Wednesday, March 25, 2009


Frigga Spinning the Clouds
by J.C. Dollman

I learned something absolutely novel to me today. I googled the word "distaff" and was quite surprised to discover that, consistent with its domestic use as a noun, it is also an adjective, describing the female side of a family. It just goes to show how deeply interwoven was this activity of spinning and weaving in the role of women among my European ancestors.

A saga reader like myself knows how valuable the products of weaving were, because men used ells of cloth in trade in the same way they traded marks of gold. Cloth was even used for compensation at the death of a kinsman. A man who didn't have a wife to weave cloth for him was a poor man indeed. Farming, fishing and husbandry kept meat and bread on the table, but weaving represented wealth. In many ways, women, Germanic and Scandinavian in particular, ruled the roost, but weaving was their particular domain. A man, too, could run the farm as many women did, maybe even own the keys to the house, but only women spun and wove.

More than once I've run across the idea that it is a sign of a woman's favor if she produces a set of clothing for a man. Throughout the sagas, too, the quality and color of a person's clothing is indicative of his status. Red (or colored) duds represent a wealthy or high-born man. In one tale, a man's character is condemned because he cut away a soiled bit of his cloak and tossed it away. The Icelanders considered him a wasteful lout and vain.

When my ancestors contemplated the nature of their goddesses, they necessarily pictured them as spinners and weavers. Frigg, for example, spins the threads which the Norns weave into the fates of men. Frigg's symbol is the distaff. I learned something else new; I learned that another word for distaff is "rock." Frigg is the heavenly spinner, and the constellation Orion is named "Friggjar Rockr," Frigg's distaff. That puts a whole new spin on things, yes?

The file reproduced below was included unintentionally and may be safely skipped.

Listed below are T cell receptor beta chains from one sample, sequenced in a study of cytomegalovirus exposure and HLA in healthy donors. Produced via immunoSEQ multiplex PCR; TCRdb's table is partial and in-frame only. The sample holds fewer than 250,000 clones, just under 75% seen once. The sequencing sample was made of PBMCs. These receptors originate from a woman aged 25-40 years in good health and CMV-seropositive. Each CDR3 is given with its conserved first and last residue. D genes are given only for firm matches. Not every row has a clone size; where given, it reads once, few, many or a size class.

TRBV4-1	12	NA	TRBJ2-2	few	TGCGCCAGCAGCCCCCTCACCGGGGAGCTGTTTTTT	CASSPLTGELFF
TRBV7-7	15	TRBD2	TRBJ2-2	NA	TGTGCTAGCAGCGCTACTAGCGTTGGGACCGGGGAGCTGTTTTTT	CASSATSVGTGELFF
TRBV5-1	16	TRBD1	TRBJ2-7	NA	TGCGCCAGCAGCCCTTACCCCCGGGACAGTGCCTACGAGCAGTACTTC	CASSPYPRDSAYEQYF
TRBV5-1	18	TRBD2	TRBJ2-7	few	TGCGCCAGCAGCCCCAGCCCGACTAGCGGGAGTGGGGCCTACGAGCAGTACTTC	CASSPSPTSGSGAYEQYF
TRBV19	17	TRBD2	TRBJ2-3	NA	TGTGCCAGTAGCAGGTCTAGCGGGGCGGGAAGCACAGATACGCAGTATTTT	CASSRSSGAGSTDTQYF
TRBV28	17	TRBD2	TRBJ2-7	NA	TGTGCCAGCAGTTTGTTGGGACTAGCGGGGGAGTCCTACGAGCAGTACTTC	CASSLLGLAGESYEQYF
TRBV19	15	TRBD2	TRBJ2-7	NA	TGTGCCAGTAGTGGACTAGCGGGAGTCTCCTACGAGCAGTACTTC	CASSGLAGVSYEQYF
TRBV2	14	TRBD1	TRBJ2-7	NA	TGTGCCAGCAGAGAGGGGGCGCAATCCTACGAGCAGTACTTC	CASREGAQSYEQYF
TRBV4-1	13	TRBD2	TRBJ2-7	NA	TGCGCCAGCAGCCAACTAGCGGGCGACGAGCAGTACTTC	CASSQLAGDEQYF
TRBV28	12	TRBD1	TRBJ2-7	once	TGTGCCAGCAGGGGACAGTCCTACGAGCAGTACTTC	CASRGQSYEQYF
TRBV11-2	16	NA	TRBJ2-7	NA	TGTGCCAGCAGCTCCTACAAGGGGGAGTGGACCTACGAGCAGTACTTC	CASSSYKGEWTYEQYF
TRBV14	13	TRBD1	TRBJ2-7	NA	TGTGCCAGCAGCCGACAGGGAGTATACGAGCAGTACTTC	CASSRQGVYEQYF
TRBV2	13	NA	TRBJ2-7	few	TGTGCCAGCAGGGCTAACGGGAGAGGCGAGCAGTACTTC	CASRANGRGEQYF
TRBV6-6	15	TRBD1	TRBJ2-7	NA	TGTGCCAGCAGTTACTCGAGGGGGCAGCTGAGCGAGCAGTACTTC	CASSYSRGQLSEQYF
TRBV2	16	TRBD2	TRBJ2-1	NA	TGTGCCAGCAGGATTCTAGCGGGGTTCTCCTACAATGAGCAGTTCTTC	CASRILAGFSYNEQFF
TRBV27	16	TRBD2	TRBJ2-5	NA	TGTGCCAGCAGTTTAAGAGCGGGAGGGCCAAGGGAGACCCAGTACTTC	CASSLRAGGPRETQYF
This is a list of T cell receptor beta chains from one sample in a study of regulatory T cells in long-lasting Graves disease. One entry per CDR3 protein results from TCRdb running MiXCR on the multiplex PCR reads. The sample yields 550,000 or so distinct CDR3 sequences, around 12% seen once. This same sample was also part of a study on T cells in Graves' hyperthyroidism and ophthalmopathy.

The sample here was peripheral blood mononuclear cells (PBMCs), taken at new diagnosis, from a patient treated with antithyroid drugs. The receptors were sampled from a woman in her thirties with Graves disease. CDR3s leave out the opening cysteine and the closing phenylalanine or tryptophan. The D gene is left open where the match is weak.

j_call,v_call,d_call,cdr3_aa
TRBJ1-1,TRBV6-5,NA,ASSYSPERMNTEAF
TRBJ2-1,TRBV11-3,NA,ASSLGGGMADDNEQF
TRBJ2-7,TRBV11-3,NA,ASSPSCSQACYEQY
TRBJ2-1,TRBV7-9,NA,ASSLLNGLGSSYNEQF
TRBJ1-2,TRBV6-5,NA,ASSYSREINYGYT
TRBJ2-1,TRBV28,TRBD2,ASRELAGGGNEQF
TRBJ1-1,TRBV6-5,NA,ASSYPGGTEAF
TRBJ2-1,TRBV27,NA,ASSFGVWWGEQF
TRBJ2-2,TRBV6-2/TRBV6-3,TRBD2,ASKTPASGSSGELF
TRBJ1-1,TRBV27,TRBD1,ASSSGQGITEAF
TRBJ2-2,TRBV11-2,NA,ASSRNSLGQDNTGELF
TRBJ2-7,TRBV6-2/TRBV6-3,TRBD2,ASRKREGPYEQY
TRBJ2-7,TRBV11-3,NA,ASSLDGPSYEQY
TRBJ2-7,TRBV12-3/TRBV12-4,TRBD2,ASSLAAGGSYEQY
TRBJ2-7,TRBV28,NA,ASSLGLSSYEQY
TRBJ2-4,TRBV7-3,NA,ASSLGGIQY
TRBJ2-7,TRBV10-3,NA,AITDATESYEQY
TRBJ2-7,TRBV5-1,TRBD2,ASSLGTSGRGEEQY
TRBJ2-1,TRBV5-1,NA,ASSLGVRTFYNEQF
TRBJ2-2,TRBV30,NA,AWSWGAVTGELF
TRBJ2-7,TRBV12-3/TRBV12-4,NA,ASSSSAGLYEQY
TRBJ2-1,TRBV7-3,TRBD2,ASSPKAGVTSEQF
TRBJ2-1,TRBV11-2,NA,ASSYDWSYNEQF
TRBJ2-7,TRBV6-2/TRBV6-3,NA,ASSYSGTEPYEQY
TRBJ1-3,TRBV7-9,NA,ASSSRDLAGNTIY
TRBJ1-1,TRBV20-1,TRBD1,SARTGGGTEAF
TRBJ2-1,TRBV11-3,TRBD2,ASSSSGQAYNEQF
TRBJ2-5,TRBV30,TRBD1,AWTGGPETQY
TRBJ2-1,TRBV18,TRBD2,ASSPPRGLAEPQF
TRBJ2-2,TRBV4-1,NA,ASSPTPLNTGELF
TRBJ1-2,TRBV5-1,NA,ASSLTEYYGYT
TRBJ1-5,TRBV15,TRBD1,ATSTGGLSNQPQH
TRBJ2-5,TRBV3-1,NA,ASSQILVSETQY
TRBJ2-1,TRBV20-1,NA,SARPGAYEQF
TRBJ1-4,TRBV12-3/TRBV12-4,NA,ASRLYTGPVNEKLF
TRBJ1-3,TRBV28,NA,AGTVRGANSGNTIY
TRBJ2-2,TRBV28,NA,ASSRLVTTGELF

Heathen Mama said...

Take a look at the word "spinster". It's interesting how it's meaning has changed over the years from being a valuable member of the family to being a worthless old maid.

I do a bit of spinning, as well as weaving and knitting. I do it for fun though. If I had to produce enough cloth to clothe my family, provide linens for the beds, etc I'd probably be completely sick of it. I don't even want to imagine the amount of effort needed to weave a sail!

Morning Angel said...

"I don't even want to imagine the amount of effort needed to weave a sail!"

O, my, yes. The only way those women could have accomplished these things is cooperatively.

In that regard we can see how poorly the forces of social organization in the pre-industrial (and the earlier pre-Christian) eras are understood because our historians have not adequately identified the primary elements of cohesion in families and tribes.

Admittedly, the literature available concentrates on battle where men come to the fore, but it is evident that our Heathen sisters, before Christianity's conquests, were vital and respected members of these communities.

Thank you for your comments!

Bjorn Odinsson said...

Thank you for this wonderful article. Yes, Spinning is a sacred art. My girlfriend loves to knit and weave, do cross-stitch etc. I think that while the femininst movement was important for regaining the rights women deserve, also took a little bit away as many women refuse to knit or weave because they view it as patriarchal enslavement, but when viewed from the historical context it was actually a very empowering practice. One of my teachers portrayed it thus when she said: "The Viking men may have worn the pants out on their dragonships, but when they got home, they meekly handed their pants to their women folk, and then *they* wore the pants." Lol, women were respected as the rulers of the hearth, many major decisions about the household seem to have been the woman's domain, and many tribes would not dare go off to war or a-viking without the blessing and counsel of a woman seer.

Hail to our womenfolk for you are the wise and beautiful civilizers of men!

Morning Angel said...

Thank you for your comments, Bjorn. I strongly agree with your use of the word "sacred" here. There is sacredness to be found in the roles women assume around the hearth and garth.